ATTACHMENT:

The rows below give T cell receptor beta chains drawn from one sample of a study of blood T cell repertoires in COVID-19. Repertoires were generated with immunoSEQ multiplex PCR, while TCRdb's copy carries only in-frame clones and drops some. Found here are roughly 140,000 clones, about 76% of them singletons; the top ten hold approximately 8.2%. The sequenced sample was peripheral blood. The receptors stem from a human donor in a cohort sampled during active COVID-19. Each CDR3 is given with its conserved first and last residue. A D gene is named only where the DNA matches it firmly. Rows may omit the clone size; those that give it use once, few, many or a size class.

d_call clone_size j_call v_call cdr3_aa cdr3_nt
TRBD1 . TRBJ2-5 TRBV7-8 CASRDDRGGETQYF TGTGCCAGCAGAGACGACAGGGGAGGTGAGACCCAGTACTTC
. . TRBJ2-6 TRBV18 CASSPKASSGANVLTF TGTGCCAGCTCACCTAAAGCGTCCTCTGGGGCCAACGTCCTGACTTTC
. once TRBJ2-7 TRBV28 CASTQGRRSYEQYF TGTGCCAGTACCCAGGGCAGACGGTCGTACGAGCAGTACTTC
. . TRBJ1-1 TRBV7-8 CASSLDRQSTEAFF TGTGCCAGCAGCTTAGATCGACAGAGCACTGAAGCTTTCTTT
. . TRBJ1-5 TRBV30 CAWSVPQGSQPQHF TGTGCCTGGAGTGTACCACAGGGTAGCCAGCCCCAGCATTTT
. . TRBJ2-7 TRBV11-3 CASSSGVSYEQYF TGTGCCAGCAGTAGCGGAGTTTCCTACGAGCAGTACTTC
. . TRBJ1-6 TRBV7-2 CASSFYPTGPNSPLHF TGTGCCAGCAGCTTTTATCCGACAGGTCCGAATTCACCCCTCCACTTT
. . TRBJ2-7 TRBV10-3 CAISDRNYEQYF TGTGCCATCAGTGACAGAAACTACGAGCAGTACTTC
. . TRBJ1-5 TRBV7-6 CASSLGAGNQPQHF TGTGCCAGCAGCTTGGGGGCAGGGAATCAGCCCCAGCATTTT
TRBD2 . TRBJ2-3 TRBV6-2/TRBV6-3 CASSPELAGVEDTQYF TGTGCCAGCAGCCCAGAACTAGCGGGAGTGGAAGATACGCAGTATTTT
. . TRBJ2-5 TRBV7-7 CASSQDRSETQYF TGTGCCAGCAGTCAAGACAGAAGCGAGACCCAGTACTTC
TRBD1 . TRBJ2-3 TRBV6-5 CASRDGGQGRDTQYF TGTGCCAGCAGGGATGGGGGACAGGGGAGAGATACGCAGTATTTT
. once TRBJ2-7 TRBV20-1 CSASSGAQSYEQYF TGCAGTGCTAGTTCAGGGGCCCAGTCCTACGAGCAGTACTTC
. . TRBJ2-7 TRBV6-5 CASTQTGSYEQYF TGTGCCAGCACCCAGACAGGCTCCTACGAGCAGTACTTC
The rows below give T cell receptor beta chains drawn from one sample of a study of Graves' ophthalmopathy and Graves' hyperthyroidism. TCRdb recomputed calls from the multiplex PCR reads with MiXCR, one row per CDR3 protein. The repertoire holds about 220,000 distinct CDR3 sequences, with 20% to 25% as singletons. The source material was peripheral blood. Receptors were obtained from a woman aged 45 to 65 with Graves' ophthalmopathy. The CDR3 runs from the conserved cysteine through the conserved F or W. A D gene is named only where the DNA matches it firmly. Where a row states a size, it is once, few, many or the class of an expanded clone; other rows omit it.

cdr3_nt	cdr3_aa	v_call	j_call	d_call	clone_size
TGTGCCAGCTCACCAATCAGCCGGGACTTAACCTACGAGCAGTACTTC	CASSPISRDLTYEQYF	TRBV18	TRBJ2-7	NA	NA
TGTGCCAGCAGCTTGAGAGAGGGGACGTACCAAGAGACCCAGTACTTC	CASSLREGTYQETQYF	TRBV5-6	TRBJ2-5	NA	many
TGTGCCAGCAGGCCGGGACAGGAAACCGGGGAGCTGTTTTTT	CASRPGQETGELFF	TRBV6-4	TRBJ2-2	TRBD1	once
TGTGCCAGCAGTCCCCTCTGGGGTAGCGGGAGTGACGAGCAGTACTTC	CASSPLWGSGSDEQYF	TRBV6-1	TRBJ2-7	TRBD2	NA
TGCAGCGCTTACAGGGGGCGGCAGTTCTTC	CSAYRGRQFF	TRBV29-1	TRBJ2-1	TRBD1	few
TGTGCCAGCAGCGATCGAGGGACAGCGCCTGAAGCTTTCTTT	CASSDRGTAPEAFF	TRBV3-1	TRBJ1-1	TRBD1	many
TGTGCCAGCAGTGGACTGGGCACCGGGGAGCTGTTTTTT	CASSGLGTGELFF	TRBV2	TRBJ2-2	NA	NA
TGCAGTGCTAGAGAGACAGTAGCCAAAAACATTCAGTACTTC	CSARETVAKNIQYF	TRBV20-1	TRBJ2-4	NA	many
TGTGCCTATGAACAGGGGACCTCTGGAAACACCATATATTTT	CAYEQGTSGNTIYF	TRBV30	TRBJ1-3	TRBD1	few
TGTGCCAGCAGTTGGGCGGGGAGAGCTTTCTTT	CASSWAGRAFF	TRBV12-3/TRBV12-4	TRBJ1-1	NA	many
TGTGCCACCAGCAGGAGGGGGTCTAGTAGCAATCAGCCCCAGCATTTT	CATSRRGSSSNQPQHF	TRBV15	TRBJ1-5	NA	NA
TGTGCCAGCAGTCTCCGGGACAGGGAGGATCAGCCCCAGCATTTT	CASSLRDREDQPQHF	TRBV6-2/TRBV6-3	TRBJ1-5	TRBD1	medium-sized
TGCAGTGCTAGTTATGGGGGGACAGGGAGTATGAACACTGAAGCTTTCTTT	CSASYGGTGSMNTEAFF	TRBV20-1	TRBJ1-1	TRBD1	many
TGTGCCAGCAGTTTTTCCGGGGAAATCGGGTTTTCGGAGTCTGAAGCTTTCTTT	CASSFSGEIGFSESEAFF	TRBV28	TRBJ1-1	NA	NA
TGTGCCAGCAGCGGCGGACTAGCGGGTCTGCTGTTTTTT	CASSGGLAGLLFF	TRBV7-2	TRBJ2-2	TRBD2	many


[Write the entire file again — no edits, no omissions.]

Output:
The rows below give T cell receptor beta chains drawn from one sample of a study of blood T cell repertoires in COVID-19. Repertoires were generated with immunoSEQ multiplex PCR, while TCRdb's copy carries only in-frame clones and drops some. Found here are roughly 140,000 clones, about 76% of them singletons; the top ten hold approximately 8.2%. The sequenced sample was peripheral blood. The receptors stem from a human donor in a cohort sampled during active COVID-19. Each CDR3 is given with its conserved first and last residue. A D gene is named only where the DNA matches it firmly. Rows may omit the clone size; those that give it use once, few, many or a size class.

d_call clone_size j_call v_call cdr3_aa cdr3_nt
TRBD1 . TRBJ2-5 TRBV7-8 CASRDDRGGETQYF TGTGCCAGCAGAGACGACAGGGGAGGTGAGACCCAGTACTTC
. . TRBJ2-6 TRBV18 CASSPKASSGANVLTF TGTGCCAGCTCACCTAAAGCGTCCTCTGGGGCCAACGTCCTGACTTTC
. once TRBJ2-7 TRBV28 CASTQGRRSYEQYF TGTGCCAGTACCCAGGGCAGACGGTCGTACGAGCAGTACTTC
. . TRBJ1-1 TRBV7-8 CASSLDRQSTEAFF TGTGCCAGCAGCTTAGATCGACAGAGCACTGAAGCTTTCTTT
. . TRBJ1-5 TRBV30 CAWSVPQGSQPQHF TGTGCCTGGAGTGTACCACAGGGTAGCCAGCCCCAGCATTTT
. . TRBJ2-7 TRBV11-3 CASSSGVSYEQYF TGTGCCAGCAGTAGCGGAGTTTCCTACGAGCAGTACTTC
. . TRBJ1-6 TRBV7-2 CASSFYPTGPNSPLHF TGTGCCAGCAGCTTTTATCCGACAGGTCCGAATTCACCCCTCCACTTT
. . TRBJ2-7 TRBV10-3 CAISDRNYEQYF TGTGCCATCAGTGACAGAAACTACGAGCAGTACTTC
. . TRBJ1-5 TRBV7-6 CASSLGAGNQPQHF TGTGCCAGCAGCTTGGGGGCAGGGAATCAGCCCCAGCATTTT
TRBD2 . TRBJ2-3 TRBV6-2/TRBV6-3 CASSPELAGVEDTQYF TGTGCCAGCAGCCCAGAACTAGCGGGAGTGGAAGATACGCAGTATTTT
. . TRBJ2-5 TRBV7-7 CASSQDRSETQYF TGTGCCAGCAGTCAAGACAGAAGCGAGACCCAGTACTTC
TRBD1 . TRBJ2-3 TRBV6-5 CASRDGGQGRDTQYF TGTGCCAGCAGGGATGGGGGACAGGGGAGAGATACGCAGTATTTT
. once TRBJ2-7 TRBV20-1 CSASSGAQSYEQYF TGCAGTGCTAGTTCAGGGGCCCAGTCCTACGAGCAGTACTTC
. . TRBJ2-7 TRBV6-5 CASTQTGSYEQYF TGTGCCAGCACCCAGACAGGCTCCTACGAGCAGTACTTC
The rows below give T cell receptor beta chains drawn from one sample of a study of Graves' ophthalmopathy and Graves' hyperthyroidism. TCRdb recomputed calls from the multiplex PCR reads with MiXCR, one row per CDR3 protein. The repertoire holds about 220,000 distinct CDR3 sequences, with 20% to 25% as singletons. The source material was peripheral blood. Receptors were obtained from a woman aged 45 to 65 with Graves' ophthalmopathy. The CDR3 runs from the conserved cysteine through the conserved F or W. A D gene is named only where the DNA matches it firmly. Where a row states a size, it is once, few, many or the class of an expanded clone; other rows omit it.

cdr3_nt	cdr3_aa	v_call	j_call	d_call	clone_size
TGTGCCAGCTCACCAATCAGCCGGGACTTAACCTACGAGCAGTACTTC	CASSPISRDLTYEQYF	TRBV18	TRBJ2-7	NA	NA
TGTGCCAGCAGCTTGAGAGAGGGGACGTACCAAGAGACCCAGTACTTC	CASSLREGTYQETQYF	TRBV5-6	TRBJ2-5	NA	many
TGTGCCAGCAGGCCGGGACAGGAAACCGGGGAGCTGTTTTTT	CASRPGQETGELFF	TRBV6-4	TRBJ2-2	TRBD1	once
TGTGCCAGCAGTCCCCTCTGGGGTAGCGGGAGTGACGAGCAGTACTTC	CASSPLWGSGSDEQYF	TRBV6-1	TRBJ2-7	TRBD2	NA
TGCAGCGCTTACAGGGGGCGGCAGTTCTTC	CSAYRGRQFF	TRBV29-1	TRBJ2-1	TRBD1	few
TGTGCCAGCAGCGATCGAGGGACAGCGCCTGAAGCTTTCTTT	CASSDRGTAPEAFF	TRBV3-1	TRBJ1-1	TRBD1	many
TGTGCCAGCAGTGGACTGGGCACCGGGGAGCTGTTTTTT	CASSGLGTGELFF	TRBV2	TRBJ2-2	NA	NA
TGCAGTGCTAGAGAGACAGTAGCCAAAAACATTCAGTACTTC	CSARETVAKNIQYF	TRBV20-1	TRBJ2-4	NA	many
TGTGCCTATGAACAGGGGACCTCTGGAAACACCATATATTTT	CAYEQGTSGNTIYF	TRBV30	TRBJ1-3	TRBD1	few
TGTGCCAGCAGTTGGGCGGGGAGAGCTTTCTTT	CASSWAGRAFF	TRBV12-3/TRBV12-4	TRBJ1-1	NA	many
TGTGCCACCAGCAGGAGGGGGTCTAGTAGCAATCAGCCCCAGCATTTT	CATSRRGSSSNQPQHF	TRBV15	TRBJ1-5	NA	NA
TGTGCCAGCAGTCTCCGGGACAGGGAGGATCAGCCCCAGCATTTT	CASSLRDREDQPQHF	TRBV6-2/TRBV6-3	TRBJ1-5	TRBD1	medium-sized
TGCAGTGCTAGTTATGGGGGGACAGGGAGTATGAACACTGAAGCTTTCTTT	CSASYGGTGSMNTEAFF	TRBV20-1	TRBJ1-1	TRBD1	many
TGTGCCAGCAGTTTTTCCGGGGAAATCGGGTTTTCGGAGTCTGAAGCTTTCTTT	CASSFSGEIGFSESEAFF	TRBV28	TRBJ1-1	NA	NA
TGTGCCAGCAGCGGCGGACTAGCGGGTCTGCTGTTTTTT	CASSGGLAGLLFF	TRBV7-2	TRBJ2-2	TRBD2	many